Monday, September 7, 2009

Combating Extremism Abroad

There is a debate going on about how America should use information, propaganda, and humanitarian aid to combat extremism abroad. Reversing the tide of extremism worldwide is now the number one foreign policy goal of the Obama administration, and an important part of meeting that goal is to use information and diplomacy.

But Washington seems divided about whether to spread information and goods (such as messages of peace, mosquito nets, and bottled water) as overtly American or using the voice of the local people. In other words, is it in our best interests to advertise America as providing these goods and services and education, or would we see more positive results if those things were perceived to be coming from local organizations.

The argument for America stepping back and letting local voices speak for tolerance and peace, as opposed to our government making that case, is fairly persuasive. For one, America has a terrible reputation overseas right now, and anything coming out of Washington is viewed with skepticism and distrust. Pres. Obama is taking steps to mend broken fences, but it will take time. Often, then, people that would otherwise benefit from goods or see the virtues of our message of peace and democracy will reject it outright simply out of disdain for our country. There is therefore a threat of fostering more extremism through our perceived "meddling."

More fundamentally, however, it is important for people to hear the message of peace and tolerance from their peers. It resonates more. It seems to me that democracy and peace are more stable and long-lasting if they come from an organic process, like the American revolution, as opposed to coming by force, like in Iraq. When a nation takes ownership for its own destiny and raises up a generation of brave, freedom-loving patriots, its peace and freedom will be all the sweeter. America can nurture this organic process, but probably shouldn't be forcing it.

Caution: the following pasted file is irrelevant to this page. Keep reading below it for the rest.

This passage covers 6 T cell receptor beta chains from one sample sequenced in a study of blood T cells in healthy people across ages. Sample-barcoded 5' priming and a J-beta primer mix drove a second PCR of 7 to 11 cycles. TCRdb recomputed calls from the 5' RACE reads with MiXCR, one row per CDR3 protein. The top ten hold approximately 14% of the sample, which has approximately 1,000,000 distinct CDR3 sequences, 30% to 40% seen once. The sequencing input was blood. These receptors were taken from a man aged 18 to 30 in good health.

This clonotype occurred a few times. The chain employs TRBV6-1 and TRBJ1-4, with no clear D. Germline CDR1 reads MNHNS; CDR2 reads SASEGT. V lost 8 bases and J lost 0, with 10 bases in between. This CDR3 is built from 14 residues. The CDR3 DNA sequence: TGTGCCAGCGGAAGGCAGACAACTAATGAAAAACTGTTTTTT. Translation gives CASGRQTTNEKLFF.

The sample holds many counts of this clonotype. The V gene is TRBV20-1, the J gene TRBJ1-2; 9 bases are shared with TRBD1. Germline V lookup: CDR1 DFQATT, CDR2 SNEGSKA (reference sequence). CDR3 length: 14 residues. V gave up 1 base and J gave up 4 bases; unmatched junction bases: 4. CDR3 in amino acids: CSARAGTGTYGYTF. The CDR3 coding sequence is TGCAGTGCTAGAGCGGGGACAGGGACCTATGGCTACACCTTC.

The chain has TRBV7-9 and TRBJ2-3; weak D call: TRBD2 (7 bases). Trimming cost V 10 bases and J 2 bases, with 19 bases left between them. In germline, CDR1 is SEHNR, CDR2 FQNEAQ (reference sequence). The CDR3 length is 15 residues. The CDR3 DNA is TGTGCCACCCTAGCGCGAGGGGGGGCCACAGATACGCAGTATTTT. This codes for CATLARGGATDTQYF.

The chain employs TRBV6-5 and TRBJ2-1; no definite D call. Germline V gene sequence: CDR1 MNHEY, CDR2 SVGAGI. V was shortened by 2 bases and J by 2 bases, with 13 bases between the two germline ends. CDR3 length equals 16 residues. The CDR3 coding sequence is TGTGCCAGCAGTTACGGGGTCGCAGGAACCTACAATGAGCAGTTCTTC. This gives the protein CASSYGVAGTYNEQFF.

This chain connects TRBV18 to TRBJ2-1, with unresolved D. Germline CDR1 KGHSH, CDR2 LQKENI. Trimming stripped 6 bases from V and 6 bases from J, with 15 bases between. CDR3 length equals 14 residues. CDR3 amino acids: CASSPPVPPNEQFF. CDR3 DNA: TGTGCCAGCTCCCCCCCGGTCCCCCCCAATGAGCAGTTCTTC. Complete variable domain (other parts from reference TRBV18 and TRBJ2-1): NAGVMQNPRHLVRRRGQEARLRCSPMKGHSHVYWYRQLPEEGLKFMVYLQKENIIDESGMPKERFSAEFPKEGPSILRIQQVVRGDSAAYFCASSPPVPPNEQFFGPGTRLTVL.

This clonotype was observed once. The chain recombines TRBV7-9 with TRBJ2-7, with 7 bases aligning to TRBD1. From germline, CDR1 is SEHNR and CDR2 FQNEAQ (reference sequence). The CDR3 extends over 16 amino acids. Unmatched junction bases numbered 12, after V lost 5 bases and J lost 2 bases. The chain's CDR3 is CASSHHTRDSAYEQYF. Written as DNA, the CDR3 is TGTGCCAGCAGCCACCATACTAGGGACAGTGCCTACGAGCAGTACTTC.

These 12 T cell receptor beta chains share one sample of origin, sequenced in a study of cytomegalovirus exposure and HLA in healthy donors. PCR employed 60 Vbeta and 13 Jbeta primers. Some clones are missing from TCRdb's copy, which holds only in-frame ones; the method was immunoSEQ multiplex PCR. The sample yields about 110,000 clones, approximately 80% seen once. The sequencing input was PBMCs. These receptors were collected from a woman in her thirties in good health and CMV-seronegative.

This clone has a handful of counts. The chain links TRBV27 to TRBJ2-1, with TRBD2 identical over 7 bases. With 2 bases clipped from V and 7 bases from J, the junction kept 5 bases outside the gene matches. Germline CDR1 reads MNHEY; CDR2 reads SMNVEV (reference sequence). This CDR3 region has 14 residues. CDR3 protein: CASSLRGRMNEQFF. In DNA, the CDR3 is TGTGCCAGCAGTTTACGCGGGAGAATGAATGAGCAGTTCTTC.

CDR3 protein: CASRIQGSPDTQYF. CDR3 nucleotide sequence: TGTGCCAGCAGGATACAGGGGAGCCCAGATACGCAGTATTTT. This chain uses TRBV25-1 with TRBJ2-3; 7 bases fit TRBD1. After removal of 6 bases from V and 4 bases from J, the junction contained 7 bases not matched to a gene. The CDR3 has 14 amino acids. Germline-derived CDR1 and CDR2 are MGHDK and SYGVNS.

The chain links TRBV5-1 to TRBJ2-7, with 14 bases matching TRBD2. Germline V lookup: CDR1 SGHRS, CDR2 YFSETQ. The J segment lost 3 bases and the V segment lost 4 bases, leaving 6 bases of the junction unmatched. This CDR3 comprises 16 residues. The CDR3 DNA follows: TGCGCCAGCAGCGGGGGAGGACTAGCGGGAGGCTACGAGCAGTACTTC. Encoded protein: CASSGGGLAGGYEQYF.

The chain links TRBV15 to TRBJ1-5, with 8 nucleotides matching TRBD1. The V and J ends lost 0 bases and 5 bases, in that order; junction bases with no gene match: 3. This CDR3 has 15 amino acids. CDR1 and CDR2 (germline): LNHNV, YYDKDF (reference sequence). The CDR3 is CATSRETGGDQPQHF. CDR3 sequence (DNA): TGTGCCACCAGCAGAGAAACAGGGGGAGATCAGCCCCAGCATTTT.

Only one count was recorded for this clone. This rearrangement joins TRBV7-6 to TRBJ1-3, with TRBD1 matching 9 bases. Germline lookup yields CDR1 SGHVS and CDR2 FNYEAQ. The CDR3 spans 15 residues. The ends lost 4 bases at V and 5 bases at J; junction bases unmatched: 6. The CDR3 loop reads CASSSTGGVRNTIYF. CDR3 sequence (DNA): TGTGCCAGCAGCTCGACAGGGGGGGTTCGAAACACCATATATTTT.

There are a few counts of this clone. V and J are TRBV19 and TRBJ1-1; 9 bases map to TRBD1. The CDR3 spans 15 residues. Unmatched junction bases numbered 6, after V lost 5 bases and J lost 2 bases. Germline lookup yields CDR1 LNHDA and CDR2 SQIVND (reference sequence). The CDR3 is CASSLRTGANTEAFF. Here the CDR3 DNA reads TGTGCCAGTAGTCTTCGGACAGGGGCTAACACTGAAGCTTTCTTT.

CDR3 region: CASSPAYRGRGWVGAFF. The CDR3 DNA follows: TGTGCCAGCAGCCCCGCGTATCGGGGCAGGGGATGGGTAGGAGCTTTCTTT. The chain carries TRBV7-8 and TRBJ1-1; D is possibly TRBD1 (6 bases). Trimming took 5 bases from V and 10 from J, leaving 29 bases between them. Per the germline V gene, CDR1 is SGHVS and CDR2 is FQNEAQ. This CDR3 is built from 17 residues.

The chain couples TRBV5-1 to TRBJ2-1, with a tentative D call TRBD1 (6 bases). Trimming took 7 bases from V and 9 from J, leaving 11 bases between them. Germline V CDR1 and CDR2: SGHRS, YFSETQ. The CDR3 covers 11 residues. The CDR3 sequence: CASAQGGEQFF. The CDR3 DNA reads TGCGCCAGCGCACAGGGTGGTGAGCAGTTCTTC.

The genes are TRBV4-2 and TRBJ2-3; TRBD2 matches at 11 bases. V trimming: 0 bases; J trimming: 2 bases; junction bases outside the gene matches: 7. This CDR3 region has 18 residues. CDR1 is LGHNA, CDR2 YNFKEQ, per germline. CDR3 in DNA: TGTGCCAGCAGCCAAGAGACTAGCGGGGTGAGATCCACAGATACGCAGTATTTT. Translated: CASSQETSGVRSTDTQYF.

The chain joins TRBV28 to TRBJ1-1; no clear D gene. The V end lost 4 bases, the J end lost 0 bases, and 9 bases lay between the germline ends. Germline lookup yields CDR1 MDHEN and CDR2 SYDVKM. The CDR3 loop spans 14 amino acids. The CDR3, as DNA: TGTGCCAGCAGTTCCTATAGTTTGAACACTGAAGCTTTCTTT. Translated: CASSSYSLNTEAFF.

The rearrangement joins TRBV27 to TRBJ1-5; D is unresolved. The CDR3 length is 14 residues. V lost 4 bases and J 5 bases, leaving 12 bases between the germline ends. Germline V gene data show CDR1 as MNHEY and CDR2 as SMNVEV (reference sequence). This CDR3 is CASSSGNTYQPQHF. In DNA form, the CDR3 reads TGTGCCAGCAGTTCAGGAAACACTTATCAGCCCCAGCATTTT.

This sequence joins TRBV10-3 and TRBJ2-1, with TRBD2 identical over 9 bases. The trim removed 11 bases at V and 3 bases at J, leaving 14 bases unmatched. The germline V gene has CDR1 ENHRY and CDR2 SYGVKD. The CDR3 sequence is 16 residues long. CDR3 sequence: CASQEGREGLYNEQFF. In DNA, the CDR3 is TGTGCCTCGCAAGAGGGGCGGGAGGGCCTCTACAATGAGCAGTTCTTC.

The other point is that it is more important for us to foster dislike of extremists than love for America. The point is to make America and Americans abroad safer, not to be everyone's best buddy. If we can be successful in encouraging nations such as Pakistan, Afghanistan, Libya, and the Sudan to reject extremists within their border, then perhaps a closer relationship with America will be a positive side-effect. But the goal is for those nations to voluntarily reject extremism, intolerance, and war.

One of the signs that more is needed to be done is the closing of the temple in Aba, Nigeria. This is a country that for years was one of the more stable African countries. There has recently been increased violence, however, even in the safe neighborhoods like the one the temple is in. Perhaps if America had been focusing on emergent nations such as Nigeria, that showed signs of enduring peace and freedom, instead of focusing efforts on a war with Iraq, we might have avoided Nigeria's deterioration.

Finally, I want to point people again to the talk by Elder Oaks, "World Peace." I think it provides excellent insight into how we, as members of the church, can promote peace. Sometimes it seems overwhelming to me. There are so many huge problems in the world that seem unsolvable. But Elder Oaks makes a simple statement: "The blessings of the gospel are universal, and so is the formula for peace: keep the commandments of God. War and conflict are the result of wickedness; peace is the product of righteousness."

Obviously we can't demand that America adopt the Gospel as its primary foreign policy tool. The Obama administration is doing what it can by promoting peace and stability behind the scenes. But we should be doing what we can, as members of the church, by living and spreading the Gospel. There are members of the church in hundreds of nations, and I really believe that where even a few members live the Gospel in an otherwise oppressive nation, peace and freedom can follow.

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